In my last blog I wrote about the Idaho stop law, which allows cyclists (in Idaho) to yield at stop signs and proceed through red lights, under certain conditions. While many cyclists already practice this riding methodology in Minnesota, it is currently illegal to do so. Cyclists are considered traffic and, therefore, required to adhere to the same rules of the road as motorists, in addition to a few others. And, just like people behind the wheel, some cyclists break the law. Through public data requests and some old fashioned research, I have come up with some interesting facts and anecdotes about cycling laws broken in Hennepin County, Minnesota’s most populous.
Before I get too far into this, I want to be clear: I’m a cyclist and an advocate of riding as both a method of transportation and for leisure. Few things bring me as much joy as pedaling through my beautiful city or grinding gravel alongside bucolic Minnesota scenery. This blog isn’t meant to condemn cyclists, but rather to acknowledge that people on bikes are people. And, some people break laws. Some don’t. In fact, I’d go so far as to suggest the majority of cyclists are law-abiding.
The empirical data seems to verify my hypothesis, or at least suggest that bicycle-riding violations are such low-level crimes that they are simply not enforced by police. For example, according to court records from 2015, only 47 citations were issued to cyclists in all of Hennepin County. Per a report by the Census Bureau, approximately 8,400 people commuted to work by bicycle in Minneapolis in 2012 (a number which has, presumably, increased since then). If you figure the average worker has 235 work days and has to ride twice daily (both to and from work) that results in nearly 4 million rides annually in Minneapolis alone, and that doesn’t include any rides for leisure. Even if you cut that number in half (to account for weather and other factors) there were still only 47 tickets issued for more than 2 million rides. That comes out to only one citation being issued for every 42,553 rides.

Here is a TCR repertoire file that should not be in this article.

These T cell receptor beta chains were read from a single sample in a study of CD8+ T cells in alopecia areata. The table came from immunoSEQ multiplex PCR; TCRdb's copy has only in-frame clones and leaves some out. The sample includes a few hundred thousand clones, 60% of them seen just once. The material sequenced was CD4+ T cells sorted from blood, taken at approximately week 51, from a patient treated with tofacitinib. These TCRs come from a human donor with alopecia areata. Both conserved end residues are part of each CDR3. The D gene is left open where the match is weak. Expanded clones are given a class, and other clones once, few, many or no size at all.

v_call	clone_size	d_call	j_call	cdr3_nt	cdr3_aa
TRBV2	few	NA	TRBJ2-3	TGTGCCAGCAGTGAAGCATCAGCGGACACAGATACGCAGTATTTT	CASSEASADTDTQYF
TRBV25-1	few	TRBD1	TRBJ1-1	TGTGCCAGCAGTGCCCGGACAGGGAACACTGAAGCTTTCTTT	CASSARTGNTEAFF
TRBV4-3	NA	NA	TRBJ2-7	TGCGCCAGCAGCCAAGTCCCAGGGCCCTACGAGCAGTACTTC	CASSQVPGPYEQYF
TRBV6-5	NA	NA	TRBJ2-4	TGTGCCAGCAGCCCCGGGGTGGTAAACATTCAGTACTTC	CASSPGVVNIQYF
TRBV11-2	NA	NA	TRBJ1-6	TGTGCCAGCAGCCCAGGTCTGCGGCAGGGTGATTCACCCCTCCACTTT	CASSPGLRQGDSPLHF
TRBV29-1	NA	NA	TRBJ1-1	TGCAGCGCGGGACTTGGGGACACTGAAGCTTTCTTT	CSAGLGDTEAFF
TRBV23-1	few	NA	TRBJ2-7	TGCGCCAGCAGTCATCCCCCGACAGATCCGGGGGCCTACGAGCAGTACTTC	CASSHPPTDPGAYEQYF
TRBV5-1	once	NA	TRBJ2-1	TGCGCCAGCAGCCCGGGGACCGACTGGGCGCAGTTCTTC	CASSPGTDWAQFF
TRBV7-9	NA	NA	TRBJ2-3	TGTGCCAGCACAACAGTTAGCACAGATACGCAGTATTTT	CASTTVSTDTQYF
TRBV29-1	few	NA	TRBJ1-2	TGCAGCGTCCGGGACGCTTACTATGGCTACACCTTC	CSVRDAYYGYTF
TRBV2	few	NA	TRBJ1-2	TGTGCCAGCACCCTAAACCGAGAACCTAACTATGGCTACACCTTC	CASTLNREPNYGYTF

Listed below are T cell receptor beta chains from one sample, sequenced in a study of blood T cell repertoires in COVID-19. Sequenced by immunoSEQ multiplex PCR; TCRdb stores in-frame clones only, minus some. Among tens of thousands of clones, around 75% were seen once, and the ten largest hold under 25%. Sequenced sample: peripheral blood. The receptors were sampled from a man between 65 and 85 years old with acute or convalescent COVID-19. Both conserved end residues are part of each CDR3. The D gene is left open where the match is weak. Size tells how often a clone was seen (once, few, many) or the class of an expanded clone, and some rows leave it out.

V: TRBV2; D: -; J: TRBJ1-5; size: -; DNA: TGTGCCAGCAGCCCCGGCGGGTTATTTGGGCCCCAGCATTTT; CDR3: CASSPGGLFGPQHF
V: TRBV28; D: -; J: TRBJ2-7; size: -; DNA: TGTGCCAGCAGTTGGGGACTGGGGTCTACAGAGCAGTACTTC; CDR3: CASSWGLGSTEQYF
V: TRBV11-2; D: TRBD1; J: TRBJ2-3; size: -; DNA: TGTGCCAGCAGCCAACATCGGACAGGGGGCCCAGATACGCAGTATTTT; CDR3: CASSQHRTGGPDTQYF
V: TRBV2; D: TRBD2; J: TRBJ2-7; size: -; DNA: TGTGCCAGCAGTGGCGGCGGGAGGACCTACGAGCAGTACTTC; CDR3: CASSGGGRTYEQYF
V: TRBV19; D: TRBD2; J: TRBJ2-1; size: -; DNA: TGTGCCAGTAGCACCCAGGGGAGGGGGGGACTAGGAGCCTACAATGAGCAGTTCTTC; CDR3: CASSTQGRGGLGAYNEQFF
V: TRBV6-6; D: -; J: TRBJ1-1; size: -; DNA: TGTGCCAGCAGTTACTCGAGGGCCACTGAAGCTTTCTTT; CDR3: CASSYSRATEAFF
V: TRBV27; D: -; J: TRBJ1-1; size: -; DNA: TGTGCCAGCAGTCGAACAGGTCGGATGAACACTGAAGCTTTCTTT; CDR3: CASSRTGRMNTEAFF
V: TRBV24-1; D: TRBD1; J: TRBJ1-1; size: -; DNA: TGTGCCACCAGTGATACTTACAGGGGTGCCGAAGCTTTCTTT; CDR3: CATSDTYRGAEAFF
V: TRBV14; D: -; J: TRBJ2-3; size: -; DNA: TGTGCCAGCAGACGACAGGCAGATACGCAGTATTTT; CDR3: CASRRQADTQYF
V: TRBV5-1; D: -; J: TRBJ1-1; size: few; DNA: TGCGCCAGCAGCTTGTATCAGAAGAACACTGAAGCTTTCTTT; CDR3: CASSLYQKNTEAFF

Plenty of cyclists do break the law, and a majority of those people get away with nary a citation. Based on the data I have compiled the violations most likely to result in a citation include riding at night without the proper equipment (e.g. lights/reflectors), failure to obey a stop sign/traffic light, and riding on the sidewalk.
In 2015, 13 citations were issued in Hennepin County for failure to have proper equipment at night. According to the state statue, a cyclist riding at night is required to have a “lamp which emits a white light visible from a distance of at least 500” and “a red reflector…which is visible from all distances from 100 feet to 600 feet to the rear.” Note that a rear light is not required by state law, although I would suggest not having some sort of light in the front and read is a poor choice if you are going to ride after dark.